Suspect peaks in Russia’s “referendum” results
Dmitry Kobak, Sergey Shpilkin, Maxim S. Pshenichnikov,
First published: 29 September 2020
They’ve been researching this stuff for a while. I came across it due to a piece in The Economist:
Check out this nifty correlogram:
Then this distribution graph:
Now, I could come up with an alternative explanation – namely, laziness on the part of the election officials (just round off ballot counts, I guess). But it sounds like maybe they did have target percentage goals, but that they were spread out like that… no clue. That would take a lot of coordination, I assume. Would like to know where these polling stations are.
Maybe I’ll dip into the data later:
You’re repeating yourself with the thread title once you drop the parentheses.
In Soviet Russia, election frauds you!
Oh, I missed this aspect:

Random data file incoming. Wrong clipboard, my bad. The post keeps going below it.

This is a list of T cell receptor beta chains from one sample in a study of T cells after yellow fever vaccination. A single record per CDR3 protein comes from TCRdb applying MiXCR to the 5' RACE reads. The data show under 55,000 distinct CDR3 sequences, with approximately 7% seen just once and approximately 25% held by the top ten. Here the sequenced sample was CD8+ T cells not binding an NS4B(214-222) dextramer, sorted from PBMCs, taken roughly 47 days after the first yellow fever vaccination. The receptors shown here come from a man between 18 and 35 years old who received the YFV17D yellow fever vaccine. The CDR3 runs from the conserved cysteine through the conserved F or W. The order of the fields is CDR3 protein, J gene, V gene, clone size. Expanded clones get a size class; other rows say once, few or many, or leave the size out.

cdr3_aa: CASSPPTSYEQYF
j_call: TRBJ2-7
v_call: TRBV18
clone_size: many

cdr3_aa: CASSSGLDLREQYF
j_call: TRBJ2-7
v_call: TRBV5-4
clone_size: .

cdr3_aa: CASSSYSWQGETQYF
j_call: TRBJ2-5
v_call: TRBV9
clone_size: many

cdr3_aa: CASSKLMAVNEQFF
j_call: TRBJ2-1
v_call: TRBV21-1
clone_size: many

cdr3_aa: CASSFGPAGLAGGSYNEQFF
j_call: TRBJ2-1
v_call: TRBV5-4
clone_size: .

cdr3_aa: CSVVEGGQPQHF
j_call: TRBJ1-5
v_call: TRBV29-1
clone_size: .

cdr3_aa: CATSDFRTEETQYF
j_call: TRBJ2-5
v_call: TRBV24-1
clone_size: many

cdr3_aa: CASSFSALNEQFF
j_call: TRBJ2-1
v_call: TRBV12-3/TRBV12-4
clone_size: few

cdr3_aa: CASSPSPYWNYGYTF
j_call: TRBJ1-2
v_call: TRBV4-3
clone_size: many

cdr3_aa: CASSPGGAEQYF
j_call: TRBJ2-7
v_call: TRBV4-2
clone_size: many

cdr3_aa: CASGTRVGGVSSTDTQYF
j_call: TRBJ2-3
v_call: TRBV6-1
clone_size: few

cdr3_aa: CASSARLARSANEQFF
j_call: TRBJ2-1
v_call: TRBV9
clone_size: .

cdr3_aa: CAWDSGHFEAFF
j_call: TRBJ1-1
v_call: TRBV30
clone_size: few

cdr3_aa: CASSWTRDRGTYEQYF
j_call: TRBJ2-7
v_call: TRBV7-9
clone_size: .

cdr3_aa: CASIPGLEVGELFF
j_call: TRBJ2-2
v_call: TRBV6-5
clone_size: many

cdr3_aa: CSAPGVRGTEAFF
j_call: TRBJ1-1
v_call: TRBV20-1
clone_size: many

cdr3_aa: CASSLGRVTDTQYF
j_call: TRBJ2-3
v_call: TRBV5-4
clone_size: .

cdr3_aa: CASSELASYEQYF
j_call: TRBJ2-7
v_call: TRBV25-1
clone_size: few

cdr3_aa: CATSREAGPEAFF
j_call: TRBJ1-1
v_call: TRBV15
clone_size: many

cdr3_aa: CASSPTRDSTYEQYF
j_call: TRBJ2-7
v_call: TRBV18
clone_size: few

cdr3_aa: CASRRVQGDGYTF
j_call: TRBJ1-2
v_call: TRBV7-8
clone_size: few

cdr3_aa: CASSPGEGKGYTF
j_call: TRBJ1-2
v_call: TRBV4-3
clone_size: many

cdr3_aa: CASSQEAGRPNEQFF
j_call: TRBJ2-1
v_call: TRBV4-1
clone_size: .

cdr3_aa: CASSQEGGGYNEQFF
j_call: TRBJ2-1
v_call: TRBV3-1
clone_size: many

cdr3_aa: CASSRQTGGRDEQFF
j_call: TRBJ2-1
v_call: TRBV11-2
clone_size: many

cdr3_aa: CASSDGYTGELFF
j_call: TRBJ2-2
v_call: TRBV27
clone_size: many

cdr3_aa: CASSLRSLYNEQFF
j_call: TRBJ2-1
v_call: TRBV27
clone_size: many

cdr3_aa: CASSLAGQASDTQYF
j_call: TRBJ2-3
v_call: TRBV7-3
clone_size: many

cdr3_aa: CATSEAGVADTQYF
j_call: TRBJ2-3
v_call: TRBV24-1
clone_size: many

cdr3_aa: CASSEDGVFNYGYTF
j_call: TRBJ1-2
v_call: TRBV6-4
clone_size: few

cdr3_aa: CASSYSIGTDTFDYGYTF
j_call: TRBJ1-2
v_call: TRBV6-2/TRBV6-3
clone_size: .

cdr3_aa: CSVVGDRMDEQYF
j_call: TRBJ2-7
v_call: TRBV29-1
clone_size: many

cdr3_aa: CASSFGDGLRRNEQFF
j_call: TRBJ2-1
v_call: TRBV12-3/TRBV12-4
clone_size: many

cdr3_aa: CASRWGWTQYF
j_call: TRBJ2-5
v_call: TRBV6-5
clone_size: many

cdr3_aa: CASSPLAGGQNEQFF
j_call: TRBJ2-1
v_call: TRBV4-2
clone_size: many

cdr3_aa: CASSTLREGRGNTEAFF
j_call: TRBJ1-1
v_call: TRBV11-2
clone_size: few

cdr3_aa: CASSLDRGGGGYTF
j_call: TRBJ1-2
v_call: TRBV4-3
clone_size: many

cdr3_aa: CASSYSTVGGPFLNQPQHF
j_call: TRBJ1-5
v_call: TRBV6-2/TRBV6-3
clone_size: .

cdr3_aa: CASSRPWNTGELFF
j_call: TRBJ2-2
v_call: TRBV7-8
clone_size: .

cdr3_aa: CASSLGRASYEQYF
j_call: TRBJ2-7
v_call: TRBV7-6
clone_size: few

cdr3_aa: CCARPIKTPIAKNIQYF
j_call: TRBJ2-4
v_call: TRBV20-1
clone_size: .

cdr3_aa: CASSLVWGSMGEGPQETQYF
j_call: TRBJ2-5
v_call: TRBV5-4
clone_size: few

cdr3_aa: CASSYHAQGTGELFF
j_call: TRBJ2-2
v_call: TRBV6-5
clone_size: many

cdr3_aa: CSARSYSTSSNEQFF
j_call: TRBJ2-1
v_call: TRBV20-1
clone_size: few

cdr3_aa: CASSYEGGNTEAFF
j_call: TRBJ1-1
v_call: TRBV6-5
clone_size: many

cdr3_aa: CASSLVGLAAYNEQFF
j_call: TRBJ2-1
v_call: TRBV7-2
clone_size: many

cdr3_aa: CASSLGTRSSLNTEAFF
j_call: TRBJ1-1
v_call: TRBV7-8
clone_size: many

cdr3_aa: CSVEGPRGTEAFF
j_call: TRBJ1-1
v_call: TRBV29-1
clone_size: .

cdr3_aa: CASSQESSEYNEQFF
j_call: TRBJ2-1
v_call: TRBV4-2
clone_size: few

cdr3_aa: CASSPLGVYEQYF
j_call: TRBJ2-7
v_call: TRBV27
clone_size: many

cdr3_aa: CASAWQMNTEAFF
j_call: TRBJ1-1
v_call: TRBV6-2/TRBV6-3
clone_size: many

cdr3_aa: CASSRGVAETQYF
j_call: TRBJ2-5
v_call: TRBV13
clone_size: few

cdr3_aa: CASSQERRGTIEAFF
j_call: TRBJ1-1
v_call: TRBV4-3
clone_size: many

I assume that that made it more difficult for them to get the results in an analyzable form
Now, I could come up with an alternative explanation – namely, laziness on the part of the election officials (just round off ballot counts, I guess).
I didn’t look at the data, but I didn’t get the sense that the ballot counts were rounded, only the %'s.
lol my excel does not like russian.
Sum of Ð§Ð¸ÑÐ»Ð¾ Ð±ÑŽÐ»Ð»ÐµÑ‚ÐµÐ½ÐµÐ¹, Ð²Ñ‹Ð´Ð°Ð½Ð½Ñ‹Ñ… ÑƒÑ‡Ð°ÑÑ‚Ð½Ð¸ÐºÐ°Ð¼ Ð³Ð¾Ð»Ð¾ÑÐ¾Ð²Ð°Ð½Ð¸Ñ
…But yeah… looking at the data, the “coincidence” is that a whole lot of polling stations have something like: 1483 votes yes, 78 votes no = 95.003%.
And I don’t think it requires a lot of coordination, so much as one guy with an excel spreadsheet who is not very good at fudging data.